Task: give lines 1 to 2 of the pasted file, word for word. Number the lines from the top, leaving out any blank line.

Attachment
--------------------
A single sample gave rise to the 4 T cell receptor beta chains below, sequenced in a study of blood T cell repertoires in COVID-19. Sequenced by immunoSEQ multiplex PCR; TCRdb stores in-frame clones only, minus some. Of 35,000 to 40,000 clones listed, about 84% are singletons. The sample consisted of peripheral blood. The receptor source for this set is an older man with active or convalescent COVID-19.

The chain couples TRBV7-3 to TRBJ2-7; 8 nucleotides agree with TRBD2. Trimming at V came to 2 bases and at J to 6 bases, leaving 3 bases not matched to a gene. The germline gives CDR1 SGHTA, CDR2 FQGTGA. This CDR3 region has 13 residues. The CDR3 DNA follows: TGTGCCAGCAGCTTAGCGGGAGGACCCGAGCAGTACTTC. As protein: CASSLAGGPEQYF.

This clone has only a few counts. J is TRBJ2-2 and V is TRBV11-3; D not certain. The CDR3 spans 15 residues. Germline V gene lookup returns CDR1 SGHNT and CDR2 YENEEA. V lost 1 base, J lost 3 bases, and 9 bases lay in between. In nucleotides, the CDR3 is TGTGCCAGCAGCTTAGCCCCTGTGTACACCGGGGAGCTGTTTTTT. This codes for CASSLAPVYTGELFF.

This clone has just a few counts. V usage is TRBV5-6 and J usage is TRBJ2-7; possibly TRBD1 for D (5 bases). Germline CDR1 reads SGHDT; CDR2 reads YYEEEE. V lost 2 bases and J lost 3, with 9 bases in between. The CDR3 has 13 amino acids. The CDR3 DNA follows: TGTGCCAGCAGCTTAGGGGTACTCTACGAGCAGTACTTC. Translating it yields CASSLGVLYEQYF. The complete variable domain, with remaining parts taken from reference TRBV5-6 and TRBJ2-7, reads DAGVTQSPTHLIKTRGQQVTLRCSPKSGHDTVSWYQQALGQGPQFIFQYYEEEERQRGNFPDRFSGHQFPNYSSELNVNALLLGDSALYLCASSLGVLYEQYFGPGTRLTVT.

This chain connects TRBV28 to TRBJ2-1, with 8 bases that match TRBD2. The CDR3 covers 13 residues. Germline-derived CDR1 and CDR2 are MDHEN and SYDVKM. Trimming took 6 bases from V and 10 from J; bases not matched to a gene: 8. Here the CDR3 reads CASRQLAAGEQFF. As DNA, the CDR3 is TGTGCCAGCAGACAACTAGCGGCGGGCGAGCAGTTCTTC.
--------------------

A single sample gave rise to the 4 T cell receptor beta chains below, sequenced in a study of blood T cell repertoires in COVID-19. Sequenced by immunoSEQ multiplex PCR; TCRdb stores in-frame clones only, minus some. Of 35,000 to 40,000 clones listed, about 84% are singletons. The sample consisted of peripheral blood. The receptor source for this set is an older man with active or convalescent COVID-19.

The chain couples TRBV7-3 to TRBJ2-7; 8 nucleotides agree with TRBD2. Trimming at V came to 2 bases and at J to 6 bases, leaving 3 bases not matched to a gene. The germline gives CDR1 SGHTA, CDR2 FQGTGA. This CDR3 region has 13 residues. The CDR3 DNA follows: TGTGCCAGCAGCTTAGCGGGAGGACCCGAGCAGTACTTC. As protein: CASSLAGGPEQYF.